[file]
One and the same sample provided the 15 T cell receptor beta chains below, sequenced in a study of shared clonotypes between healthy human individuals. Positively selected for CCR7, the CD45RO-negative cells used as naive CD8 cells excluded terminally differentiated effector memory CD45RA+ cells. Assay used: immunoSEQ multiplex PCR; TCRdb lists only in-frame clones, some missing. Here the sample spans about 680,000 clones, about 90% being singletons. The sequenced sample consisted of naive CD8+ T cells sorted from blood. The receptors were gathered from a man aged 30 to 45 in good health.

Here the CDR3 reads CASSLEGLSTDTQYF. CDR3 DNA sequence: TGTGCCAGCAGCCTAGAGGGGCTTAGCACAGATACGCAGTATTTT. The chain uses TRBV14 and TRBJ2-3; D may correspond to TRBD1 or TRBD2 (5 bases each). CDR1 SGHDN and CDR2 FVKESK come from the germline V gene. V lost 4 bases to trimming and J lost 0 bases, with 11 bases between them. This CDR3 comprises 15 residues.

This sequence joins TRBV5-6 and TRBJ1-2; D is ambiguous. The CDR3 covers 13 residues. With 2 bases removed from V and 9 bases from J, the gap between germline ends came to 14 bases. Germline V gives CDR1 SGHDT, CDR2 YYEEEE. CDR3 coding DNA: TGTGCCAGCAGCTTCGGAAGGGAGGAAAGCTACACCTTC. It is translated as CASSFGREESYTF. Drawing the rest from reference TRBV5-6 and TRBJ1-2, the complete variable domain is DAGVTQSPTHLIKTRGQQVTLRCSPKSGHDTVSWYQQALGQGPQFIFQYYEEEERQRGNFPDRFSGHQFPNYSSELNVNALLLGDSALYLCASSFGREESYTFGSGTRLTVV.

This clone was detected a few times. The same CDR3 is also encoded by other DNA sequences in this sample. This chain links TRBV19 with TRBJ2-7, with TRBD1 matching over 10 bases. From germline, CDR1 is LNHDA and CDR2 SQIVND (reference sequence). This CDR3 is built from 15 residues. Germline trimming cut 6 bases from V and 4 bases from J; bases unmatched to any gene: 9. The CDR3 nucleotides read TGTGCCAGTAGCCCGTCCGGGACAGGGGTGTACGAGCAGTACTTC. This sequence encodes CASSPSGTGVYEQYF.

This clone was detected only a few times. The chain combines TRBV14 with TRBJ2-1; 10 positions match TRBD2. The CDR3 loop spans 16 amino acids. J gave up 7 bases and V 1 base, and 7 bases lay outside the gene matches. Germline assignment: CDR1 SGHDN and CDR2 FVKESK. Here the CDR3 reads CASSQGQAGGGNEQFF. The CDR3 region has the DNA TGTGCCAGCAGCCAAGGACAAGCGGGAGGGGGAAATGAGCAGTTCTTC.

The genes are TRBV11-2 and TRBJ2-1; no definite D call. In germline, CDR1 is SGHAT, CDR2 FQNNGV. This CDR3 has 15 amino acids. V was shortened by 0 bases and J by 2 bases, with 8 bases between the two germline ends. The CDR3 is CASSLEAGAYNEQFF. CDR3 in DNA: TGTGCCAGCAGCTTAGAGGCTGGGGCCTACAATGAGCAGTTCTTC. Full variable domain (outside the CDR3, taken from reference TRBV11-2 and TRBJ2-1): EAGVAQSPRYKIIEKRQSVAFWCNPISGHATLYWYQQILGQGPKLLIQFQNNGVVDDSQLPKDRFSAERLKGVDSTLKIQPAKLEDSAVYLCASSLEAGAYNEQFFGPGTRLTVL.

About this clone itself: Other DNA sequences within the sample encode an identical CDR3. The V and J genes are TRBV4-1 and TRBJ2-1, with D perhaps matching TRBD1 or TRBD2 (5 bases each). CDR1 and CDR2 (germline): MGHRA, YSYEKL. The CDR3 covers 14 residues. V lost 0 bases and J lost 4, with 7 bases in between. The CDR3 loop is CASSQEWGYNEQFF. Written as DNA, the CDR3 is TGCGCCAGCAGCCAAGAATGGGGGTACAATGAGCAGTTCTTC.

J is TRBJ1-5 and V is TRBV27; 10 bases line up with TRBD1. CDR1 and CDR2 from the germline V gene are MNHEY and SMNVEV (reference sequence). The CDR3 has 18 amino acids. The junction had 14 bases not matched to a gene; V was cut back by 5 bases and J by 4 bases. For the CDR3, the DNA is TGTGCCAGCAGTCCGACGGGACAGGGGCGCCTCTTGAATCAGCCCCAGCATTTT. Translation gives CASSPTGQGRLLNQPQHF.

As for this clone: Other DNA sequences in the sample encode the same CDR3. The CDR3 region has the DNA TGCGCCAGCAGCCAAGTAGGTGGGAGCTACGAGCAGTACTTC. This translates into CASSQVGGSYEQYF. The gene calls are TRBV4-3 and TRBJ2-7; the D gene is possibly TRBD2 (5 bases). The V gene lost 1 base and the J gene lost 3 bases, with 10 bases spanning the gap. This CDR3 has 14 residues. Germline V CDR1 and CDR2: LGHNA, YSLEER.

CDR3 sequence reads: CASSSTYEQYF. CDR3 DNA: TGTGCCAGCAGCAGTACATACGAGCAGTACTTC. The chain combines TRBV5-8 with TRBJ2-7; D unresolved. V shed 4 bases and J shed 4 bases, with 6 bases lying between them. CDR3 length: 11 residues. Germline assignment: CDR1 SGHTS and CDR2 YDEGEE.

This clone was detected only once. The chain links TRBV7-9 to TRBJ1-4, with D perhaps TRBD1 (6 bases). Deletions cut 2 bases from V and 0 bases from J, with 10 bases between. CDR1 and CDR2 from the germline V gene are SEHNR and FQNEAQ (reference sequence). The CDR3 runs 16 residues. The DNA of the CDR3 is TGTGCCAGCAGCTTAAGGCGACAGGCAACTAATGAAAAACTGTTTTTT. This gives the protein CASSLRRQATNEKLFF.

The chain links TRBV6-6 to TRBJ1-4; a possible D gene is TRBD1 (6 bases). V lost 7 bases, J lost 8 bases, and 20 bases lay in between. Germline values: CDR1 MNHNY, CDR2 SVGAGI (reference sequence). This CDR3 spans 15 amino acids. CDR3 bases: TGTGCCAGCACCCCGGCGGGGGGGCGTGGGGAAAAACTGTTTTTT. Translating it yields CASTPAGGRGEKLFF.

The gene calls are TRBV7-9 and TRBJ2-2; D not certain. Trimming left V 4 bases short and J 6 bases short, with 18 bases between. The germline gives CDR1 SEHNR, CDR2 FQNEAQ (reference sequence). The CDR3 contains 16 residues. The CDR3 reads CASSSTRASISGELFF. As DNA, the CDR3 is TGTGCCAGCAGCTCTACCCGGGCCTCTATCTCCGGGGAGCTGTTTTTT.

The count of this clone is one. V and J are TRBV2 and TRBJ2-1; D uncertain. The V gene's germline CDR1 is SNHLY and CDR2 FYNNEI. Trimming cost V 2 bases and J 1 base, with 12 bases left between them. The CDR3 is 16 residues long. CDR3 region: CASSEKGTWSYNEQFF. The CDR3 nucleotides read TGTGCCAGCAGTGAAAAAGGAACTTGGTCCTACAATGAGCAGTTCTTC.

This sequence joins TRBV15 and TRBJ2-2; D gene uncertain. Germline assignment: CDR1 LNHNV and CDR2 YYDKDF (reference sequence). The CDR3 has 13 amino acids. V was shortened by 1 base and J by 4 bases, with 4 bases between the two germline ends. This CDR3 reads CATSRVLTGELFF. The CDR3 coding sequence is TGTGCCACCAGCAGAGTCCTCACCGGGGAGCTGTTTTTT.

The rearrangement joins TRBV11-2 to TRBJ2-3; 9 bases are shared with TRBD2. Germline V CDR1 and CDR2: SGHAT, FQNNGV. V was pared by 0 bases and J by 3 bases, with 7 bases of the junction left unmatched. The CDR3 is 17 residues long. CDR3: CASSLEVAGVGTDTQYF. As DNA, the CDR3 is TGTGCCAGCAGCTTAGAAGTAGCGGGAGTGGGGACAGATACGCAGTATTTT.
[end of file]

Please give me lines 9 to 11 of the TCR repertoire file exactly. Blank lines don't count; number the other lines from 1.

As for this clone: Other DNA sequences in the sample encode the same CDR3. The CDR3 region has the DNA TGCGCCAGCAGCCAAGTAGGTGGGAGCTACGAGCAGTACTTC. This translates into CASSQVGGSYEQYF. The gene calls are TRBV4-3 and TRBJ2-7; the D gene is possibly TRBD2 (5 bases). The V gene lost 1 base and the J gene lost 3 bases, with 10 bases spanning the gap. This CDR3 has 14 residues. Germline V CDR1 and CDR2: LGHNA, YSLEER.

CDR3 sequence reads: CASSSTYEQYF. CDR3 DNA: TGTGCCAGCAGCAGTACATACGAGCAGTACTTC. The chain combines TRBV5-8 with TRBJ2-7; D unresolved. V shed 4 bases and J shed 4 bases, with 6 bases lying between them. CDR3 length: 11 residues. Germline assignment: CDR1 SGHTS and CDR2 YDEGEE.

This clone was detected only once. The chain links TRBV7-9 to TRBJ1-4, with D perhaps TRBD1 (6 bases). Deletions cut 2 bases from V and 0 bases from J, with 10 bases between. CDR1 and CDR2 from the germline V gene are SEHNR and FQNEAQ (reference sequence). The CDR3 runs 16 residues. The DNA of the CDR3 is TGTGCCAGCAGCTTAAGGCGACAGGCAACTAATGAAAAACTGTTTTTT. This gives the protein CASSLRRQATNEKLFF.